Emmerich’s film work includes Todd Field’s Academy Award nominated “Little Children” (Kate Winslet), J.J. Abrams’ “Super 8,” Gavin O’Connor’s “Pride & Glory” (Edward Norton, Colin Farrell), Doug Liman’s “Fair Game” (Naomi Watts, Sean Penn), “Sympathy for Delicious” (Mark Ruffalo), “Miracle” (Kurt Russell), “Frequency” (Dennis Quaid), “Beyond Borders” (Angelina Jolie, Clive Owen), “Windtalkers” (Nicolas Cage), “Life” (Eddie Murphy, Martin Lawrence), “Copland” (Sylvester Stallone, Robert DeNiro, Harvey Keitel), Guillaume Canet’s “Blood Ties” (Marion Cotillard, Clive Owen, and Zoe Saldana), “Warrior” (Tom Hardy, Joel Edgerton), and “Jane Got A Gun” (Natalie Portman, Ewan McGregor) and “The Wild Wedding” (Glenn Close, John Malkovich).

Emmerich played FBI Agent Stan Beeman opposite Keri Russell and Matthew Rhys on F/X’s critically acclaimed drama series “The Americans.” His performance was recognized with a Critic’s Choice Award and a SAG Award nomination. He also appeared to great acclaim as Dr. Edwin Jenner in Frank Darabont’s long running hit series “The Walking Dead.” He has guest starred on shows including “The West Wing,” “Monk,” and “Master of None.”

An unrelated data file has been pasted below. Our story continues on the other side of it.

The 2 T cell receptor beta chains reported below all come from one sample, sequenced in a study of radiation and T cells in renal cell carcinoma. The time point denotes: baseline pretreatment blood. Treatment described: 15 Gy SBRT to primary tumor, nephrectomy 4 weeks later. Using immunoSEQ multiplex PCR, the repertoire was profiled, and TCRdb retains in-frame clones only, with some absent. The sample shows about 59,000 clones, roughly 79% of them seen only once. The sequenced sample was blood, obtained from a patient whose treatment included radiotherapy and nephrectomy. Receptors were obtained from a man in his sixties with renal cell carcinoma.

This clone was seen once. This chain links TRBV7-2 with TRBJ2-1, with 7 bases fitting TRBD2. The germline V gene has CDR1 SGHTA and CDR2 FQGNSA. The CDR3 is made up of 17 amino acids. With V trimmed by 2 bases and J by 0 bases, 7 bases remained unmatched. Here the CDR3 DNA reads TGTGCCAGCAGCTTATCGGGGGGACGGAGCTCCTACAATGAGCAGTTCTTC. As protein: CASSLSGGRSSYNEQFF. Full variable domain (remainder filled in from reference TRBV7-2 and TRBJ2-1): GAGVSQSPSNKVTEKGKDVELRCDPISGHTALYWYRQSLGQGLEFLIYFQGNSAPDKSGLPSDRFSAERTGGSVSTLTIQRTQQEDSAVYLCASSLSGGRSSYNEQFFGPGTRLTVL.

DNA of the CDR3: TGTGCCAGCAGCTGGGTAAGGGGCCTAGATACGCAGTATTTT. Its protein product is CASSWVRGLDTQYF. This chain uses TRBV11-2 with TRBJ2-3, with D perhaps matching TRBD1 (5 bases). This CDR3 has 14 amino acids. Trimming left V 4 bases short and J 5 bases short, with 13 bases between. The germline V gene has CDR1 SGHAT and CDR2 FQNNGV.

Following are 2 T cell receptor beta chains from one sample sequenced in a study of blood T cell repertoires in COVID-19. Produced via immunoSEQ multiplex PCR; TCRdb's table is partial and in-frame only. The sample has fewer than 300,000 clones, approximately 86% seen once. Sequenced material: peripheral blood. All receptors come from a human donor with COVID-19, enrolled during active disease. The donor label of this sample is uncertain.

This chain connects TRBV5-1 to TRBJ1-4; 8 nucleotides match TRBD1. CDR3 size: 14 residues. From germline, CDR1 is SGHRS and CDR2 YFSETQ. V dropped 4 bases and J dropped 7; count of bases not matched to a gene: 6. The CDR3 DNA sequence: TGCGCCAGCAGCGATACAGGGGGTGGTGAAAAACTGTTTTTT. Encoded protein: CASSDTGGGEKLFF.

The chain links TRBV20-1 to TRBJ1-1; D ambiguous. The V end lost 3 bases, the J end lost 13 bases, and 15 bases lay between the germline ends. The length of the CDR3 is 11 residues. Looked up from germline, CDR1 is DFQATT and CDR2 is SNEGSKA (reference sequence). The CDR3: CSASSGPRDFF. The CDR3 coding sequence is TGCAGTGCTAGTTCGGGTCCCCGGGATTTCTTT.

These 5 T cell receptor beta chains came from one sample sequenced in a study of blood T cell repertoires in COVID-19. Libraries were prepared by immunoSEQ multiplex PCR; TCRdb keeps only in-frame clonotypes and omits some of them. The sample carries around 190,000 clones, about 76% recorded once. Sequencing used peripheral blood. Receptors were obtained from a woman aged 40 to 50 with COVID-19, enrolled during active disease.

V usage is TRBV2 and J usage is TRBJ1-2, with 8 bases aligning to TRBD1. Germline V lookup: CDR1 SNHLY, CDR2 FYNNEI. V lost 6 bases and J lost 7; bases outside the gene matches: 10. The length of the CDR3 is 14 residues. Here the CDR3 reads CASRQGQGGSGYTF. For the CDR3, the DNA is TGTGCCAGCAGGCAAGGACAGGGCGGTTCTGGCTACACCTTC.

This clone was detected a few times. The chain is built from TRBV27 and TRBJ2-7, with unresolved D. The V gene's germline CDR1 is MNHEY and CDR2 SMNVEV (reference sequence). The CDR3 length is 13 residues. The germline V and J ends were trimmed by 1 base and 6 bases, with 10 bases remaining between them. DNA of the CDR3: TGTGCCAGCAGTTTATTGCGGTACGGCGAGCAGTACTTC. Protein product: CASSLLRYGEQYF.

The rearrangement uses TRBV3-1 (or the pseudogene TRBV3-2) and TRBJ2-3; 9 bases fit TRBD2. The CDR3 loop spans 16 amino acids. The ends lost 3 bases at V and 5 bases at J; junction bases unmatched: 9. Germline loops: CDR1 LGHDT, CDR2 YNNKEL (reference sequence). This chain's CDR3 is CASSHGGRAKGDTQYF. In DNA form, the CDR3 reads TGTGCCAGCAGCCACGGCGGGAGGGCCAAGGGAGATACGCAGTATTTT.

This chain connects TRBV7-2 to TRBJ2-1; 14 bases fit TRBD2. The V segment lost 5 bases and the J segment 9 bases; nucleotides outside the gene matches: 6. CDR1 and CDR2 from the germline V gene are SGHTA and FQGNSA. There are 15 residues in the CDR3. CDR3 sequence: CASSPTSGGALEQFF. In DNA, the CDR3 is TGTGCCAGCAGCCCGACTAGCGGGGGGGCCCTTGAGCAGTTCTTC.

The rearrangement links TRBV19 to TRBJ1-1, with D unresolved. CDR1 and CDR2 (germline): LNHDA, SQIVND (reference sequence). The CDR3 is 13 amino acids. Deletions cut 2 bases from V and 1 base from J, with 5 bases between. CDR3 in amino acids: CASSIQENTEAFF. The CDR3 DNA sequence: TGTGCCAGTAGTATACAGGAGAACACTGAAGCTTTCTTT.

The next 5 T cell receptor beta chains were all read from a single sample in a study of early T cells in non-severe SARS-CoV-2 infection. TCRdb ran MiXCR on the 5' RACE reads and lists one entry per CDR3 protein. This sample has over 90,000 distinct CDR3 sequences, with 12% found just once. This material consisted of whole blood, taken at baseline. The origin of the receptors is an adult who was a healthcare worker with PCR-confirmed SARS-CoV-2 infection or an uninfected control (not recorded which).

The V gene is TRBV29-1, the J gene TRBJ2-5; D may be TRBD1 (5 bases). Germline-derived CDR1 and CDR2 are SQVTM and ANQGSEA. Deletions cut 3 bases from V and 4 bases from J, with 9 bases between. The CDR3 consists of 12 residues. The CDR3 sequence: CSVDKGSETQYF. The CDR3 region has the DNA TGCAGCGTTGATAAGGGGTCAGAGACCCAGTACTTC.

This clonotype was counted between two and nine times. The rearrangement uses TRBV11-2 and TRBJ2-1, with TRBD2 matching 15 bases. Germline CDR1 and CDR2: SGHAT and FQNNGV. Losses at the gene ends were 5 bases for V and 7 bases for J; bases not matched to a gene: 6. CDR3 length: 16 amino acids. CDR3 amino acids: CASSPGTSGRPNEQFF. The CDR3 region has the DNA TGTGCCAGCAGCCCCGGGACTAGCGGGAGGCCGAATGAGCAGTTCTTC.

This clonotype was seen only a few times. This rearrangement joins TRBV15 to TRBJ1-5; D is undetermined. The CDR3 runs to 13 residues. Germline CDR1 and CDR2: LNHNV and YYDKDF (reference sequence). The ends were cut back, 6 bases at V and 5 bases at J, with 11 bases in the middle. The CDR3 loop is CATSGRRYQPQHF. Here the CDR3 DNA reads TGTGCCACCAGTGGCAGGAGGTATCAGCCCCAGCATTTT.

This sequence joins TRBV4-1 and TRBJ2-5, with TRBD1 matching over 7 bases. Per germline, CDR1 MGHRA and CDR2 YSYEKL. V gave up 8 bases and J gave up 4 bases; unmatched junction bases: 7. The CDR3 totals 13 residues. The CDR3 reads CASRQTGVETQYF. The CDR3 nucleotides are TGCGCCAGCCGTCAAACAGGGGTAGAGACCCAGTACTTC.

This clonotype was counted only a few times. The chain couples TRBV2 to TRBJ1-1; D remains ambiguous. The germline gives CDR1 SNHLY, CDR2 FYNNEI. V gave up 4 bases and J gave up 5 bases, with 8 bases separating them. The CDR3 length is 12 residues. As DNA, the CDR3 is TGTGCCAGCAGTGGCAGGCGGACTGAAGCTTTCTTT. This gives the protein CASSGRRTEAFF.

Emmerich’s stage work includes Stephen Belber’s “Fault Lines” at the Cherry Lane (dir. David Schwimmer) and the Kennedy Center’s production of “A Streetcar Named Desire” opposite Patricia Clarkson.

Emmerich received an honors degree in history from Yale University and studied filmmaking at New York University. He was born and raised in New York City, where he currently resides.

Chris Eyre

Chris Eyre (Cheyenne/Arapaho) is an internationally recognized film and television director and producer who has received many awards for his work including, a Peabody (1998, 2009), an Emmy (2005) and the Sundance Audience Award and Sundance Filmmaker’s Trophy (1998).

Eyre began his career by attended the graduate film program at New York University and went on to the Sundance Institute’s Directors’ Lab being mentored by Robert Redford in 1995.